How to Handle Staff Requests for Time-Off During the Holidays

With the winter holidays quickly approaching, employees are likely looking forward to some time away from the office. Here are a few tips from an HR pro on balancing time-off requests with getting work done.

Thanksgiving is just next week, and December’s holidays and even the start of 2018 aren’t far behind. But this most wonderful time of year can also be a little stressful for managers, who are balancing both the needs of their employees and productivity at the workplace.

“For a lot of organizations, this time of year is not busy at all,” according to Eileen Levitt, founder and president of The HR Team, adding that it’s not unusual for some organizations to close Thanksgiving week or the days that stretch between Christmas and New Year’s.

Still, for managers of organizations that are busy this time of year—or at least need to keep things running—Levitt offers a few tips:

Manage expectations about holiday time-off. One way associations can do this is by having clearly stated policies in the employee handbook regarding time-off requests, the time-off approval process, and the dates of the organization’s holidays, Levitt said. That way, employees can’t be surprised at which days they have off this year or the deadlines for letting their supervisors know about the additional vacation days that they want to take.

Remind staff about time-off request deadlines—and stick to them. Even if the time-off request deadlines are clearly stated in the employee handbook, managers should still remind their employees about them. It’s also important that supervisors hold to those deadlines. Levitt warned about being too casual about the deadline—and allowing employees to submit time-off requests whenever—since this might leave supervisors open to a situation where everyone gets their time-off requests in at the last minute, and they’re struggling to figure out which time-off requests to grant and which to decline.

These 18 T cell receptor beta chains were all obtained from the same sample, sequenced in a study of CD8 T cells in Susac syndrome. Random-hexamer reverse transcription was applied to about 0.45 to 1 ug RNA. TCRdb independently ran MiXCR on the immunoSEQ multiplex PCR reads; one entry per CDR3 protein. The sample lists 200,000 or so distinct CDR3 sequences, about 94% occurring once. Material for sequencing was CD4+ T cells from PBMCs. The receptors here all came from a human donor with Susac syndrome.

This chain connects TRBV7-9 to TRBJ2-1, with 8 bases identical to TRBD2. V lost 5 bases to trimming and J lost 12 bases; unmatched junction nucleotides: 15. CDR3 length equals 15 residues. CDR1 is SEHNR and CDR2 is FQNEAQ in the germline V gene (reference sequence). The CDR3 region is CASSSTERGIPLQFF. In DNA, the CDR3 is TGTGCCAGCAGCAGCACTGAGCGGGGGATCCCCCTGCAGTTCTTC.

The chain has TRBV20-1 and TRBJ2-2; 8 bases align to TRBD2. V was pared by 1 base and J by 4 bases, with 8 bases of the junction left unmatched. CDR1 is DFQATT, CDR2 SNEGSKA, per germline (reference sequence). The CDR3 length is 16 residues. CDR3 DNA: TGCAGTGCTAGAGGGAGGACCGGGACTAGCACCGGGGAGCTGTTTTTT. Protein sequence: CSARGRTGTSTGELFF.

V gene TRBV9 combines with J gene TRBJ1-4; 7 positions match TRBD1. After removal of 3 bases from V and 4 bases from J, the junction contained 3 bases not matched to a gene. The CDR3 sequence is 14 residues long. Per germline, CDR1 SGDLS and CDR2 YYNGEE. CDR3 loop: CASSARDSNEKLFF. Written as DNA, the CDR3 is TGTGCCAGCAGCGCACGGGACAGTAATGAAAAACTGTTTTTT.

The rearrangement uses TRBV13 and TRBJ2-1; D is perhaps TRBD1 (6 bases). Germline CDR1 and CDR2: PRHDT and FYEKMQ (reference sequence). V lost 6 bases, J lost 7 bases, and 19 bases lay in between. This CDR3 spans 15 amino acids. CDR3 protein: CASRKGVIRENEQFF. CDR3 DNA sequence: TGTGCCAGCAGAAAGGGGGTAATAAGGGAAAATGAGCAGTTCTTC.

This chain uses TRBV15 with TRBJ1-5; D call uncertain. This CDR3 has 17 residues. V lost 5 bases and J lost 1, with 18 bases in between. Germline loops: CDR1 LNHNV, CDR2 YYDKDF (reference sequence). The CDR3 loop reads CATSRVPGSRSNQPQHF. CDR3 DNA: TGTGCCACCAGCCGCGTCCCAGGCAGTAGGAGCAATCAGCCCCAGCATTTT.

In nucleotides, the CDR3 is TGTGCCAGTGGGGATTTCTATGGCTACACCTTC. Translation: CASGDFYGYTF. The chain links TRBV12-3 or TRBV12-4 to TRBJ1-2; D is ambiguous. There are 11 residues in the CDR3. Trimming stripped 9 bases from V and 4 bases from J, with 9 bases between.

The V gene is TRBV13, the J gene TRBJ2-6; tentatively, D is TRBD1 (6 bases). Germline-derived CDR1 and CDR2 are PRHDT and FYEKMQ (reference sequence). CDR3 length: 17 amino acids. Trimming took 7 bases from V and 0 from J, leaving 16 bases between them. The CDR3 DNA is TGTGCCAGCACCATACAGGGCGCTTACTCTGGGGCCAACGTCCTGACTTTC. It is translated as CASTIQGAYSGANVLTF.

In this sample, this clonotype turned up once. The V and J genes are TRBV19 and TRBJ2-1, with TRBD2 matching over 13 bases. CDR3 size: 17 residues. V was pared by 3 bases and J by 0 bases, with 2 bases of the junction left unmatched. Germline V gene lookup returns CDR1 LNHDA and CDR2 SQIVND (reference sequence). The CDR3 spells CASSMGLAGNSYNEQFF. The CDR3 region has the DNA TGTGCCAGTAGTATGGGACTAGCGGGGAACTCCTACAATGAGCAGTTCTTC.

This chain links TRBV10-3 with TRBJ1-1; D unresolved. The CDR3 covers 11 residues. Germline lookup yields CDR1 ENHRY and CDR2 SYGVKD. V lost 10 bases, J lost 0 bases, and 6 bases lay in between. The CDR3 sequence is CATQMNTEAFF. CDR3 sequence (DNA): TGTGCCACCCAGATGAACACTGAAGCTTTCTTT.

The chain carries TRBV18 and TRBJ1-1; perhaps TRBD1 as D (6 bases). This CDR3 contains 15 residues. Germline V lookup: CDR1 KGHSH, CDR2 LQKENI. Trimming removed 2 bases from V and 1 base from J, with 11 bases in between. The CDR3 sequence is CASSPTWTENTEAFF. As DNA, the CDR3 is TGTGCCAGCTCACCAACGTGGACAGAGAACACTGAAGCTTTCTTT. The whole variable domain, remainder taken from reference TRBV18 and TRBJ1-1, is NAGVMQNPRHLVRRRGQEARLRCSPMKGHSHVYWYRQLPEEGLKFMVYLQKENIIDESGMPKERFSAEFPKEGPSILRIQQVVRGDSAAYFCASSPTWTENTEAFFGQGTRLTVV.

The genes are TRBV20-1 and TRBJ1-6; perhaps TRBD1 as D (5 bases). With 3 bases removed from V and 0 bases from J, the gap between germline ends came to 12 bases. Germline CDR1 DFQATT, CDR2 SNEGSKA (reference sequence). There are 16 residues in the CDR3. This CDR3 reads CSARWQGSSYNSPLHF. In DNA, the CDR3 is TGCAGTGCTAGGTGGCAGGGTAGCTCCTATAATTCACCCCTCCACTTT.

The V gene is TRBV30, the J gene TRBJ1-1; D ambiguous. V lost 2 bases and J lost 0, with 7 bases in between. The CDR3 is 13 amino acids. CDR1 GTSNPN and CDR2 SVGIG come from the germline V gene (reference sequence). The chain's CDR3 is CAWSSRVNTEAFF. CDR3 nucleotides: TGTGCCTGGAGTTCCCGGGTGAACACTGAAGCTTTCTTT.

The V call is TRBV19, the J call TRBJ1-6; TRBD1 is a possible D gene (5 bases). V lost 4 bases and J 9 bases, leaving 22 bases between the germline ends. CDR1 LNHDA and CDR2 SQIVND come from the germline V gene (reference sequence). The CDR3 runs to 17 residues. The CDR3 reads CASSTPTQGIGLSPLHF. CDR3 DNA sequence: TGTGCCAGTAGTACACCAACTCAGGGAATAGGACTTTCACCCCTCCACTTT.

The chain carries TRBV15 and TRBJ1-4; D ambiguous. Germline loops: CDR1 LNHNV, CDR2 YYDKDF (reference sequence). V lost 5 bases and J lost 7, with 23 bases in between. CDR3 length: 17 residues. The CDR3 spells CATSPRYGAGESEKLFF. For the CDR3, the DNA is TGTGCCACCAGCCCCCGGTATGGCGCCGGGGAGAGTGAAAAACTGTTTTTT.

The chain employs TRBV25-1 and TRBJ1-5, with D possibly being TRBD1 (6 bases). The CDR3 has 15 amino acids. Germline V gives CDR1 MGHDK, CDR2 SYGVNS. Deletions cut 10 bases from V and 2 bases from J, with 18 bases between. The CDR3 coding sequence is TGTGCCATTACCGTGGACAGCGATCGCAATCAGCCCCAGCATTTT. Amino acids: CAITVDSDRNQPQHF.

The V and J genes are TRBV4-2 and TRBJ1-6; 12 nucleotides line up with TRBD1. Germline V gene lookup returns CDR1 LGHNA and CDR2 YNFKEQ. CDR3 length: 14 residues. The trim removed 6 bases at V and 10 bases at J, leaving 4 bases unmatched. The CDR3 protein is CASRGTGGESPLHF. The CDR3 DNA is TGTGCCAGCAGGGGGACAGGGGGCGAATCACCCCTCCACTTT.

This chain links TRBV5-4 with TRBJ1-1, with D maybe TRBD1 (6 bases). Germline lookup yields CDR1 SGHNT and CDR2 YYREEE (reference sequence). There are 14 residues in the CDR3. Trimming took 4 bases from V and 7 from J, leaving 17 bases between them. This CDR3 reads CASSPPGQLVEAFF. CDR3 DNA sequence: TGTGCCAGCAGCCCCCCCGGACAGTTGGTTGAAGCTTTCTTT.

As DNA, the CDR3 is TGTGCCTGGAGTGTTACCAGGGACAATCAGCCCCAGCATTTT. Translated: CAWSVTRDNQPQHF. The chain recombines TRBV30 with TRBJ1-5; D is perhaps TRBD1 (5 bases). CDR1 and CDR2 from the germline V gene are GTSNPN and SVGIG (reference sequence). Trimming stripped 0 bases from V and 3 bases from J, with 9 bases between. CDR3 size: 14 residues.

Refresh staff on the company’s time-off approval process. It’s also a good idea to remind employees about the company’s approval process. For example, do employees automatically think that submitting a time-off request on time is tantamount to getting that request granted? Or do they understand that the employer has the right to decline the request, based on the association’s workload at that time, seniority, and those that put their requests earlier, among other considerations?

Try to accommodate staff’s time-off requests. Still, in general, Levitt suggested that managers should try to work with their employees on their time-off requests, even if the requests come in late. Maybe an employee wants the Friday after Thanksgiving off, but too many others are already taking that day off. The supervisor might suggest taking that Wednesday off instead. Or depending on the association and the type of work that needs to get done, the supervisor could suggest remote work—or even hire a contract worker or temp. “I would hope that the manager would exhaust all of the options,” Levitt said. “Even when it’s not the holidays, there are times when everyone wants the day off.” And those are times to get creative and extend a little goodwill.

(glegorly/iStock/Getty Images Plus)

Emily Bratcher

By Emily Bratcher

Emily Bratcher is a Contributing Editor for Associations Now. MORE

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